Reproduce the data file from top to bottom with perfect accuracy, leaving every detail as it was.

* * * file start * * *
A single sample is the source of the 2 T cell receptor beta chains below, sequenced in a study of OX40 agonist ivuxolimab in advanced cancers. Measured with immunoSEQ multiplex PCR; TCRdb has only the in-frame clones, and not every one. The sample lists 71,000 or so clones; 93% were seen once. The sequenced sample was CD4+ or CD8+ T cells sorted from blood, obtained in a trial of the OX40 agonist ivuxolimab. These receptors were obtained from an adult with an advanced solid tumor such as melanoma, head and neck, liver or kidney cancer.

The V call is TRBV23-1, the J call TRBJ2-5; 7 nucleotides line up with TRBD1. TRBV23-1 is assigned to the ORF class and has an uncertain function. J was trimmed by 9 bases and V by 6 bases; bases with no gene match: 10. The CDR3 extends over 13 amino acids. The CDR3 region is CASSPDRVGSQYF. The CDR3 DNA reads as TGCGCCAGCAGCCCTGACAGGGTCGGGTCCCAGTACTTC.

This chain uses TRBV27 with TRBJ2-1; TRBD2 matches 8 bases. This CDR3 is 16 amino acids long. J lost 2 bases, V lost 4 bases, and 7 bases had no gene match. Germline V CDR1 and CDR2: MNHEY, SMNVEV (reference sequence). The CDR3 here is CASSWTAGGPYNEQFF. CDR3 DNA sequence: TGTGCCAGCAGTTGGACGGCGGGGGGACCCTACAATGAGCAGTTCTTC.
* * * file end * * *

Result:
A single sample is the source of the 2 T cell receptor beta chains below, sequenced in a study of OX40 agonist ivuxolimab in advanced cancers. Measured with immunoSEQ multiplex PCR; TCRdb has only the in-frame clones, and not every one. The sample lists 71,000 or so clones; 93% were seen once. The sequenced sample was CD4+ or CD8+ T cells sorted from blood, obtained in a trial of the OX40 agonist ivuxolimab. These receptors were obtained from an adult with an advanced solid tumor such as melanoma, head and neck, liver or kidney cancer.

The V call is TRBV23-1, the J call TRBJ2-5; 7 nucleotides line up with TRBD1. TRBV23-1 is assigned to the ORF class and has an uncertain function. J was trimmed by 9 bases and V by 6 bases; bases with no gene match: 10. The CDR3 extends over 13 amino acids. The CDR3 region is CASSPDRVGSQYF. The CDR3 DNA reads as TGCGCCAGCAGCCCTGACAGGGTCGGGTCCCAGTACTTC.

This chain uses TRBV27 with TRBJ2-1; TRBD2 matches 8 bases. This CDR3 is 16 amino acids long. J lost 2 bases, V lost 4 bases, and 7 bases had no gene match. Germline V CDR1 and CDR2: MNHEY, SMNVEV (reference sequence). The CDR3 here is CASSWTAGGPYNEQFF. CDR3 DNA sequence: TGTGCCAGCAGTTGGACGGCGGGGGGACCCTACAATGAGCAGTTCTTC.